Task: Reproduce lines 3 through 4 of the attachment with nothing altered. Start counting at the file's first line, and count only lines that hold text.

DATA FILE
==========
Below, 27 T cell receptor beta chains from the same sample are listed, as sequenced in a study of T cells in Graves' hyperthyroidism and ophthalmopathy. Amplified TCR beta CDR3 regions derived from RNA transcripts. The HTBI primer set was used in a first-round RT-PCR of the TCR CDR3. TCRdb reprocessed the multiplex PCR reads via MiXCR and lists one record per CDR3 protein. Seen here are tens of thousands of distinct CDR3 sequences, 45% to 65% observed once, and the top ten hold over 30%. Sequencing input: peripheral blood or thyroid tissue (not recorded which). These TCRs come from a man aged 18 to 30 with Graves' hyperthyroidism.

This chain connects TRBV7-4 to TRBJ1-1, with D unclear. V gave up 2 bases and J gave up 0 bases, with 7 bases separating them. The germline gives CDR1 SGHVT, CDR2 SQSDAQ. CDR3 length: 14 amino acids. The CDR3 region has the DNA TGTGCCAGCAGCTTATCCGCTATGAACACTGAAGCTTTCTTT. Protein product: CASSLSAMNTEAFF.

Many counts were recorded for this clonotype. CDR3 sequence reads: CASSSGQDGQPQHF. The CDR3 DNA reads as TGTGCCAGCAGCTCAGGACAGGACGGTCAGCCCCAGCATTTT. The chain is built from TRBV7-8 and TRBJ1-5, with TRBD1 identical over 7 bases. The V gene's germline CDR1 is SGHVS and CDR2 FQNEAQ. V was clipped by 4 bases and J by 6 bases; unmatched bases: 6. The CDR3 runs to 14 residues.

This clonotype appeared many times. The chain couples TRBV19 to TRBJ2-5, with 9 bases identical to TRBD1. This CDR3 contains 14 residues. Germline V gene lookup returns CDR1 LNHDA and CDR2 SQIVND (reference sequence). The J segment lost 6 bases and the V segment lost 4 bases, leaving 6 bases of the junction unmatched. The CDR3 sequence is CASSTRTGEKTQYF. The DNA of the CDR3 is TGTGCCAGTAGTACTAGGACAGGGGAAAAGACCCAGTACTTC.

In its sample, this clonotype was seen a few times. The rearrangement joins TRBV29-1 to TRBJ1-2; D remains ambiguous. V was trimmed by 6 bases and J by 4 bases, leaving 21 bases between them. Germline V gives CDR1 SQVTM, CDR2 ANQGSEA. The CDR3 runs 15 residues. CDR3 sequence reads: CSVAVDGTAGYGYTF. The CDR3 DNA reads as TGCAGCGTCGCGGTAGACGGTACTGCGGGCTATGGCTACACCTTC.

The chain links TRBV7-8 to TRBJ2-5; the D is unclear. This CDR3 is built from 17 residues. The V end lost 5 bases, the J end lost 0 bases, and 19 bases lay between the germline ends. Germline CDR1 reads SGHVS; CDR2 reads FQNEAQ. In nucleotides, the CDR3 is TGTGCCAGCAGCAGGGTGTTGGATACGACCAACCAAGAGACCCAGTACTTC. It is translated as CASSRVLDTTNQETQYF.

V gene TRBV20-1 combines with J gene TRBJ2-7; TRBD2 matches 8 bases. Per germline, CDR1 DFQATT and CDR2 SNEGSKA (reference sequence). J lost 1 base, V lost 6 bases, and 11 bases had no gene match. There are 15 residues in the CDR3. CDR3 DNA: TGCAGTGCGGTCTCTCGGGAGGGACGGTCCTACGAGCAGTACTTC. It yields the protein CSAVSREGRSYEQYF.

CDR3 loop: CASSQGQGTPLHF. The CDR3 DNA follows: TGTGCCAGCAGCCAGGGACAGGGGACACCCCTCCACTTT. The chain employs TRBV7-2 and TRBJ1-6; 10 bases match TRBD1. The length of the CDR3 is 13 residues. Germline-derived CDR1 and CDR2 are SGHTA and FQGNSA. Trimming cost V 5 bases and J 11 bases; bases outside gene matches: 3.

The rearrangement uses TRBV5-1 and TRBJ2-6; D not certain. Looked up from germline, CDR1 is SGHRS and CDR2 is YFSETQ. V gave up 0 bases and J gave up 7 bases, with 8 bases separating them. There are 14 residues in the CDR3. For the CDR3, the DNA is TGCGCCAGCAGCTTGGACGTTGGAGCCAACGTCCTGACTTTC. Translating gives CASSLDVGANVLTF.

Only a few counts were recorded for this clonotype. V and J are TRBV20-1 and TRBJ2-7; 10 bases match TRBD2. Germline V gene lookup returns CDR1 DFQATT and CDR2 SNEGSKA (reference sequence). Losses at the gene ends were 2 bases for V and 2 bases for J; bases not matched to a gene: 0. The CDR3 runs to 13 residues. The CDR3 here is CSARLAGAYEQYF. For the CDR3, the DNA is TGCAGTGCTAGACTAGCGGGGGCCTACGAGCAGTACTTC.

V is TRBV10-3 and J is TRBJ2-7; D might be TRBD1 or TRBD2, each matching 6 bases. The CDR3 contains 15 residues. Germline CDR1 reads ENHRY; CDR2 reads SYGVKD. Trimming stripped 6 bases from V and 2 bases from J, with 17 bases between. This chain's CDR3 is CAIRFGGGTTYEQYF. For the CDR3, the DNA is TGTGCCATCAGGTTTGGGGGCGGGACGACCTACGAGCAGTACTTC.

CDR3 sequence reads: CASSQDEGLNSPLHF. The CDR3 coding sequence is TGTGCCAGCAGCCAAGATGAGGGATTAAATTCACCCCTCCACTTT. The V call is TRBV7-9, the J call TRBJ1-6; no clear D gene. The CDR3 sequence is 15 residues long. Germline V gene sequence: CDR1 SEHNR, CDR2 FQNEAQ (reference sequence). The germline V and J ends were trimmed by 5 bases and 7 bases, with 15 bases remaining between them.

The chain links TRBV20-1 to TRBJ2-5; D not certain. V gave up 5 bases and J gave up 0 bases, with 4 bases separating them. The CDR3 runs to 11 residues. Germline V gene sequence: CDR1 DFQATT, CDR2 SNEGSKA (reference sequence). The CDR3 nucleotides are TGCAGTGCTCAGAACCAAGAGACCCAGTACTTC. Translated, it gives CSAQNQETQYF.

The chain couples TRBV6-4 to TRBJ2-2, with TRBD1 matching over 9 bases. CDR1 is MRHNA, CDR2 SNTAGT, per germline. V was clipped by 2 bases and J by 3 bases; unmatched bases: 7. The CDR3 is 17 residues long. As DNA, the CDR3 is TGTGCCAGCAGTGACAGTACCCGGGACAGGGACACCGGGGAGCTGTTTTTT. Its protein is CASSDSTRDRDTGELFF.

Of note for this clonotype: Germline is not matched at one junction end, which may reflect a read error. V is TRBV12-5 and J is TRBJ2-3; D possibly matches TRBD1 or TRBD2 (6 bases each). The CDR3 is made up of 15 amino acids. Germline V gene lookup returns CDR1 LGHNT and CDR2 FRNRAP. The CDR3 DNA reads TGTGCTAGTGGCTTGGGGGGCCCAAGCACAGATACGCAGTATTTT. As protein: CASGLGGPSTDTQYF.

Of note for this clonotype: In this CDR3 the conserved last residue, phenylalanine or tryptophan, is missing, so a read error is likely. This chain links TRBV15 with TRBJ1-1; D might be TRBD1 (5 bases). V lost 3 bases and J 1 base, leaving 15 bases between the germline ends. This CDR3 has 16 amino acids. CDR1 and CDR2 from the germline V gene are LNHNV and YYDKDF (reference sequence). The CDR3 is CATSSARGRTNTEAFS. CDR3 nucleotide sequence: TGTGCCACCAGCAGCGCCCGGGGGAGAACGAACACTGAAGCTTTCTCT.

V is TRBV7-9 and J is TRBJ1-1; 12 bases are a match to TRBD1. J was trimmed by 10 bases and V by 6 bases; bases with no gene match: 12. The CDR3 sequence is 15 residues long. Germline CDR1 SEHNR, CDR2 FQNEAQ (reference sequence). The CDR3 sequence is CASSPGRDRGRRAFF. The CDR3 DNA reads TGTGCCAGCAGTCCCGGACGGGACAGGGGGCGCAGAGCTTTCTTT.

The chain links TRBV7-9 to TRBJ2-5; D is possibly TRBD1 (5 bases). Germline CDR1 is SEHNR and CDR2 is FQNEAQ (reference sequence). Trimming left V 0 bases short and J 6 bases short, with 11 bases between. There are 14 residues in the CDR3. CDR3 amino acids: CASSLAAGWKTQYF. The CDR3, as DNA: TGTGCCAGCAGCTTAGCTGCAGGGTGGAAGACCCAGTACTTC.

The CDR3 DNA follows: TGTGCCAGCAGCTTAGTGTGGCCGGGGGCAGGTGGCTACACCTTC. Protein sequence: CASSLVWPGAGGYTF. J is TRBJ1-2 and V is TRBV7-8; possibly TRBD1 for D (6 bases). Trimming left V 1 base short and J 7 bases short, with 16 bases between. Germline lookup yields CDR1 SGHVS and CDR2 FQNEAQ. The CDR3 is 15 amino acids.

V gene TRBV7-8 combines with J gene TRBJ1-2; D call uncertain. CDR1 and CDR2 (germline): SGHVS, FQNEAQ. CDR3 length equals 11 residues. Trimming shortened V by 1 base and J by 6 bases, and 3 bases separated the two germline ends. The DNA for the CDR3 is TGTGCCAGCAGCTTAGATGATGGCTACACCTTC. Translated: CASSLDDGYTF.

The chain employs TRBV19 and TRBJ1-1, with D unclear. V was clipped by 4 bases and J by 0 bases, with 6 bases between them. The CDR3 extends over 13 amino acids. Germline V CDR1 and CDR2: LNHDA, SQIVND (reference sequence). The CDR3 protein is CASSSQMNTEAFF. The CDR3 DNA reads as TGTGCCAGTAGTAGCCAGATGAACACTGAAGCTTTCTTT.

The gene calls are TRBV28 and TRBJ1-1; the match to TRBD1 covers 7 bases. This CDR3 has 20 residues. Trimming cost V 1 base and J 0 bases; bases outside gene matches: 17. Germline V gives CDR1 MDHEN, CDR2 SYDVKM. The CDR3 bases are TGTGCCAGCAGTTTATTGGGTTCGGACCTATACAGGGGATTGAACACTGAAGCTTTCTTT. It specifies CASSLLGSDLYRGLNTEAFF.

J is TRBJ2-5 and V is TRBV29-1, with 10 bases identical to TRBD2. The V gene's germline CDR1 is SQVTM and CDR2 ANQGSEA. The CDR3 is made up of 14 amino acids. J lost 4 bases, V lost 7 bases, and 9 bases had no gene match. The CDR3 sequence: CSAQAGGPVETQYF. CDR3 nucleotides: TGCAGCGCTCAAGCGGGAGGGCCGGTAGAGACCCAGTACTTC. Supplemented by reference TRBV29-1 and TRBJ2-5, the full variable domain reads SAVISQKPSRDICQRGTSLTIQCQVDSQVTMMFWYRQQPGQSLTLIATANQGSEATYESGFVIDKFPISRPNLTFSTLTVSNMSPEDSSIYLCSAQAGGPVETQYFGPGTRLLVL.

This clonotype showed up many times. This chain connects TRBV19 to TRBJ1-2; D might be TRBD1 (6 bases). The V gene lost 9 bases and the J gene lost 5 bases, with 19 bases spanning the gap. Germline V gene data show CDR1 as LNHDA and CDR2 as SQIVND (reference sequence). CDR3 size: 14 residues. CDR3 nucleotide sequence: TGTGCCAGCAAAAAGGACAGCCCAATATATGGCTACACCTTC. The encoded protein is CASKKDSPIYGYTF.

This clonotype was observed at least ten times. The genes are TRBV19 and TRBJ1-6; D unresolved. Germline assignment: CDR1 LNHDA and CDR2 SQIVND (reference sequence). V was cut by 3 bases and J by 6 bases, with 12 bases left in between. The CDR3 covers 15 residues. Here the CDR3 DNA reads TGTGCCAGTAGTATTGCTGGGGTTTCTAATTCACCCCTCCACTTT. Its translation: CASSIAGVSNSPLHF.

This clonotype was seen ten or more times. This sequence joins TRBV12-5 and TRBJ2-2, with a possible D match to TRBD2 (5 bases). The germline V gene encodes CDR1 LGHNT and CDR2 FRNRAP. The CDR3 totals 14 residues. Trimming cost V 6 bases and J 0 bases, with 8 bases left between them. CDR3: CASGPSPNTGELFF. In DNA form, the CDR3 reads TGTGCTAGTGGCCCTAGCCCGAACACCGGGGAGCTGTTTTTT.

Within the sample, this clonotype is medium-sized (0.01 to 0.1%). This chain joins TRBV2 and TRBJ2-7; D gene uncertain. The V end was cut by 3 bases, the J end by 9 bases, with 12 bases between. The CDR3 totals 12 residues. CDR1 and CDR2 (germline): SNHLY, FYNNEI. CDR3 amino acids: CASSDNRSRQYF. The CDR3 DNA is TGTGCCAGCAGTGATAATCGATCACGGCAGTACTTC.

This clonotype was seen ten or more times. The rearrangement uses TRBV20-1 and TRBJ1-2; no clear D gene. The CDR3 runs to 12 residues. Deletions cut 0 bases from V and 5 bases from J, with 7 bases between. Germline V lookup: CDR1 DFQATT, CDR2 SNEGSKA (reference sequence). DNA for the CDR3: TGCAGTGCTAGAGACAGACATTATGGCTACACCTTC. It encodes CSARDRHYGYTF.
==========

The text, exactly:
Many counts were recorded for this clonotype. CDR3 sequence reads: CASSSGQDGQPQHF. The CDR3 DNA reads as TGTGCCAGCAGCTCAGGACAGGACGGTCAGCCCCAGCATTTT. The chain is built from TRBV7-8 and TRBJ1-5, with TRBD1 identical over 7 bases. The V gene's germline CDR1 is SGHVS and CDR2 FQNEAQ. V was clipped by 4 bases and J by 6 bases; unmatched bases: 6. The CDR3 runs to 14 residues.

This clonotype appeared many times. The chain couples TRBV19 to TRBJ2-5, with 9 bases identical to TRBD1. This CDR3 contains 14 residues. Germline V gene lookup returns CDR1 LNHDA and CDR2 SQIVND (reference sequence). The J segment lost 6 bases and the V segment lost 4 bases, leaving 6 bases of the junction unmatched. The CDR3 sequence is CASSTRTGEKTQYF. The DNA of the CDR3 is TGTGCCAGTAGTACTAGGACAGGGGAAAAGACCCAGTACTTC.